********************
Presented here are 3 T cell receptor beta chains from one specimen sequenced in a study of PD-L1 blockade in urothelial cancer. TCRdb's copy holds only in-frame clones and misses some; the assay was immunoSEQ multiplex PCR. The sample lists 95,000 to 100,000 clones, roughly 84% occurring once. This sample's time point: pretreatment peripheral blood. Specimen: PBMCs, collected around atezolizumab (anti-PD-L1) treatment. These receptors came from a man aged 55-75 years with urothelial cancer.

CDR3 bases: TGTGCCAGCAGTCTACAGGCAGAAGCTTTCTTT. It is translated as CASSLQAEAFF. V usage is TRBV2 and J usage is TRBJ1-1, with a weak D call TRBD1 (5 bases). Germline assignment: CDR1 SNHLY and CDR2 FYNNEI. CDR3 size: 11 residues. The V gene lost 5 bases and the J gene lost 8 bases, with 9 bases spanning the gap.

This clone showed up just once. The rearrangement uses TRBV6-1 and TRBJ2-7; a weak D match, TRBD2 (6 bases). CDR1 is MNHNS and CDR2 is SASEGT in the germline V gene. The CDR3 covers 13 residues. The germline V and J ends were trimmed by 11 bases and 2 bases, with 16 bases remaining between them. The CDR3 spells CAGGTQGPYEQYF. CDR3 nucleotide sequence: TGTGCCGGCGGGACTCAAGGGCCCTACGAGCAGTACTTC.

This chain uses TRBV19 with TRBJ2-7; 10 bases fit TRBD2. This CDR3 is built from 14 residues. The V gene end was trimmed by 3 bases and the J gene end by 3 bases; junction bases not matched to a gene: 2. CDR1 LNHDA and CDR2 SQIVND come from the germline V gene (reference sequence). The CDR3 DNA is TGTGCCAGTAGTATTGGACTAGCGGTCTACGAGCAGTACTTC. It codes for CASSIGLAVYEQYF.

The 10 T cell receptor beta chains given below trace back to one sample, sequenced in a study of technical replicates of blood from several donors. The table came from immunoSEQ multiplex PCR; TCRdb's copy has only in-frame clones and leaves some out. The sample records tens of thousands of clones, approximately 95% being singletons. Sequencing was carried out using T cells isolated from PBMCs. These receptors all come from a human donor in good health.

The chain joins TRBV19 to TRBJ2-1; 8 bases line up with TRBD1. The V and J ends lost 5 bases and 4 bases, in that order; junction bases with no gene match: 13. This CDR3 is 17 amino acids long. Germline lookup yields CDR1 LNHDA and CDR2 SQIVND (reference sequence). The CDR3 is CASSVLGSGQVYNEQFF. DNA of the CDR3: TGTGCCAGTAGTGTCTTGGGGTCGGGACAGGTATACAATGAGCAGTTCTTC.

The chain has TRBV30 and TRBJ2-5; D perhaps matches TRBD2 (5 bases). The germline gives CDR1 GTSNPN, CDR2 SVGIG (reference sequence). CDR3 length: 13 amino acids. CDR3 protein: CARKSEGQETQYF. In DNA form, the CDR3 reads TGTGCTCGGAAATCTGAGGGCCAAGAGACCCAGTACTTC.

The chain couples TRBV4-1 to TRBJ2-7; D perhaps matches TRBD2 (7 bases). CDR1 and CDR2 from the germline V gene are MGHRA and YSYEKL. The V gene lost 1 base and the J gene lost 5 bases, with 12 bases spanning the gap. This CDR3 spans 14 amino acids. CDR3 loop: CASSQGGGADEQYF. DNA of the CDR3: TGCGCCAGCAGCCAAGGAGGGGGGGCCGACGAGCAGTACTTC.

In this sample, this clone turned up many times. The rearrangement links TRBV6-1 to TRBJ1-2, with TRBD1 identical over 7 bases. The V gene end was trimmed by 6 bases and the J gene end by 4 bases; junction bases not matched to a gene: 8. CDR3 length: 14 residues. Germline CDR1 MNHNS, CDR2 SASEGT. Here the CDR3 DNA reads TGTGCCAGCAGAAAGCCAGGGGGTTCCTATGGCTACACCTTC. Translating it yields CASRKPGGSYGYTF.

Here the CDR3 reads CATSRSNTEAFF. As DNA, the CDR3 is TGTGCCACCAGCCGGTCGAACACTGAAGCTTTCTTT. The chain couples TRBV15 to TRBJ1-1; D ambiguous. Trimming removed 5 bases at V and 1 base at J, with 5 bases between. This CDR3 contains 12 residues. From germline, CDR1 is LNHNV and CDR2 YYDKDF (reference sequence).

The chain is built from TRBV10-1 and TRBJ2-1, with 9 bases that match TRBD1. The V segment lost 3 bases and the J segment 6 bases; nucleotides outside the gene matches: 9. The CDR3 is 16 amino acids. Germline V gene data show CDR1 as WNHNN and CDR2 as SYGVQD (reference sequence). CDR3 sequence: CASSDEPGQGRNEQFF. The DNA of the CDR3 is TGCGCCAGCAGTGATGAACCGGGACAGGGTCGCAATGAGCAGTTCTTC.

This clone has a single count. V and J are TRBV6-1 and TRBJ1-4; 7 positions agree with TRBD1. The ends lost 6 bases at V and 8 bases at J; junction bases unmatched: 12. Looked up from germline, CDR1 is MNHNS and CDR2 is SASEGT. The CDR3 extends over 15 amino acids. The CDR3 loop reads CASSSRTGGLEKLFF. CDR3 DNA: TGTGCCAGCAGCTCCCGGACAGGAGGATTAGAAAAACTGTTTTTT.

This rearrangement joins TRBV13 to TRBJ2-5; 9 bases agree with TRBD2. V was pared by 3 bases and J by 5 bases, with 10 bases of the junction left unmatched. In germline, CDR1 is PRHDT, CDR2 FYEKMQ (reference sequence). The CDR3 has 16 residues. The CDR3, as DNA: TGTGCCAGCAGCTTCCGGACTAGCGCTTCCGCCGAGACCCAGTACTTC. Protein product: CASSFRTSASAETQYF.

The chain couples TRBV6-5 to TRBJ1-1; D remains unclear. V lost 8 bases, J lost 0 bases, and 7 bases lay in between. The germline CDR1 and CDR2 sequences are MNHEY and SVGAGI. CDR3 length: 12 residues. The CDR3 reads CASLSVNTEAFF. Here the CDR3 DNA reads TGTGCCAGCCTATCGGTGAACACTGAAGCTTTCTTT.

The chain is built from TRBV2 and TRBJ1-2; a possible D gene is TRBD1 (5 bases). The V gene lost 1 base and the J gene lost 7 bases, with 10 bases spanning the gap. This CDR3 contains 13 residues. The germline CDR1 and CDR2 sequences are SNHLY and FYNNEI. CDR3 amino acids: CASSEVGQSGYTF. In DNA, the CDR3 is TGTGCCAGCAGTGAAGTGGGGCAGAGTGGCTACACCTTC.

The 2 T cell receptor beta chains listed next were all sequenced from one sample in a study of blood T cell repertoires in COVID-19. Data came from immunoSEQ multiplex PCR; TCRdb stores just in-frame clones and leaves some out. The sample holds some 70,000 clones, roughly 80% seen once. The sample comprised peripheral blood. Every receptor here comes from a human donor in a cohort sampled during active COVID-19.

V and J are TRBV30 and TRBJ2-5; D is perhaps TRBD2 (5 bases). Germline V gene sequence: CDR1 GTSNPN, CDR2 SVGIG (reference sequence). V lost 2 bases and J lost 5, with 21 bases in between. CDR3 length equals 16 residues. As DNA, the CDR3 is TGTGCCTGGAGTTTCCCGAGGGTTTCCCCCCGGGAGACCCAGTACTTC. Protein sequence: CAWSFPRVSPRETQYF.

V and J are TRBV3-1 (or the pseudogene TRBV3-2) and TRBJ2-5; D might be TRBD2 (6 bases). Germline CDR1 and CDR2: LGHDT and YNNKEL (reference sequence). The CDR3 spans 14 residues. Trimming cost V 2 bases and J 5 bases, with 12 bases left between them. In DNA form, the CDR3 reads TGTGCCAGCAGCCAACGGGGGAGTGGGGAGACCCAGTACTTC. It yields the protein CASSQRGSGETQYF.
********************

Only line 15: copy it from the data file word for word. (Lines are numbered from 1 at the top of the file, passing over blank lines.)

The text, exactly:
The chain is built from TRBV2 and TRBJ1-2; a possible D gene is TRBD1 (5 bases). The V gene lost 1 base and the J gene lost 7 bases, with 10 bases spanning the gap. This CDR3 contains 13 residues. The germline CDR1 and CDR2 sequences are SNHLY and FYNNEI. CDR3 amino acids: CASSEVGQSGYTF. In DNA, the CDR3 is TGTGCCAGCAGTGAAGTGGGGCAGAGTGGCTACACCTTC.